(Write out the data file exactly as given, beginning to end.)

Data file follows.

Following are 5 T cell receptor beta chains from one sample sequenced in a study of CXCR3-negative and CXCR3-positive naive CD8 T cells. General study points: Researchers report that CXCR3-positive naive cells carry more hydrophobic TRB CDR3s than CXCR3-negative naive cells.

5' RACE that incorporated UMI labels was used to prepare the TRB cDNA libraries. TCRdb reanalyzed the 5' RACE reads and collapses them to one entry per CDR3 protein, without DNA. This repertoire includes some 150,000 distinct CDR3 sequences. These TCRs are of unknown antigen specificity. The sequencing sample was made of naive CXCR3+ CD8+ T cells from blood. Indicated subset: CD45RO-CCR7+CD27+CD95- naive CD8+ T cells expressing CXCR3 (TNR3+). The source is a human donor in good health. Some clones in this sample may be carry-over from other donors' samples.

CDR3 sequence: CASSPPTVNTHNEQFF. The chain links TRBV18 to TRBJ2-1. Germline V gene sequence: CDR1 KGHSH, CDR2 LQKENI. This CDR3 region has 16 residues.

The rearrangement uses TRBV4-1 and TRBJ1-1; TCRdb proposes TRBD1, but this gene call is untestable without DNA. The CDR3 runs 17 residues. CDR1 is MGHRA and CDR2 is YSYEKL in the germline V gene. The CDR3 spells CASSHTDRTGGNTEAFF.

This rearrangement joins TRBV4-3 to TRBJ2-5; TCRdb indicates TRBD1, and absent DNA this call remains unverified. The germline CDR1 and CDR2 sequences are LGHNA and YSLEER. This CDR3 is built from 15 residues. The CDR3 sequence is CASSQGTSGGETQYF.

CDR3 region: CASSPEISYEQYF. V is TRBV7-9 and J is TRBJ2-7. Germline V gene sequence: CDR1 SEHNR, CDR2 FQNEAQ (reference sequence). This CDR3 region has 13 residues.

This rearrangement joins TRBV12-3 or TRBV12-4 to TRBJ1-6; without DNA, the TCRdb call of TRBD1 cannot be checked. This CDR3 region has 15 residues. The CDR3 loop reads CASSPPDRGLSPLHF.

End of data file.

Following are 5 T cell receptor beta chains from one sample sequenced in a study of CXCR3-negative and CXCR3-positive naive CD8 T cells. General study points: Researchers report that CXCR3-positive naive cells carry more hydrophobic TRB CDR3s than CXCR3-negative naive cells.

5' RACE that incorporated UMI labels was used to prepare the TRB cDNA libraries. TCRdb reanalyzed the 5' RACE reads and collapses them to one entry per CDR3 protein, without DNA. This repertoire includes some 150,000 distinct CDR3 sequences. These TCRs are of unknown antigen specificity. The sequencing sample was made of naive CXCR3+ CD8+ T cells from blood. Indicated subset: CD45RO-CCR7+CD27+CD95- naive CD8+ T cells expressing CXCR3 (TNR3+). The source is a human donor in good health. Some clones in this sample may be carry-over from other donors' samples.

CDR3 sequence: CASSPPTVNTHNEQFF. The chain links TRBV18 to TRBJ2-1. Germline V gene sequence: CDR1 KGHSH, CDR2 LQKENI. This CDR3 region has 16 residues.

The rearrangement uses TRBV4-1 and TRBJ1-1; TCRdb proposes TRBD1, but this gene call is untestable without DNA. The CDR3 runs 17 residues. CDR1 is MGHRA and CDR2 is YSYEKL in the germline V gene. The CDR3 spells CASSHTDRTGGNTEAFF.

This rearrangement joins TRBV4-3 to TRBJ2-5; TCRdb indicates TRBD1, and absent DNA this call remains unverified. The germline CDR1 and CDR2 sequences are LGHNA and YSLEER. This CDR3 is built from 15 residues. The CDR3 sequence is CASSQGTSGGETQYF.

CDR3 region: CASSPEISYEQYF. V is TRBV7-9 and J is TRBJ2-7. Germline V gene sequence: CDR1 SEHNR, CDR2 FQNEAQ (reference sequence). This CDR3 region has 13 residues.

This rearrangement joins TRBV12-3 or TRBV12-4 to TRBJ1-6; without DNA, the TCRdb call of TRBD1 cannot be checked. This CDR3 region has 15 residues. The CDR3 loop reads CASSPPDRGLSPLHF.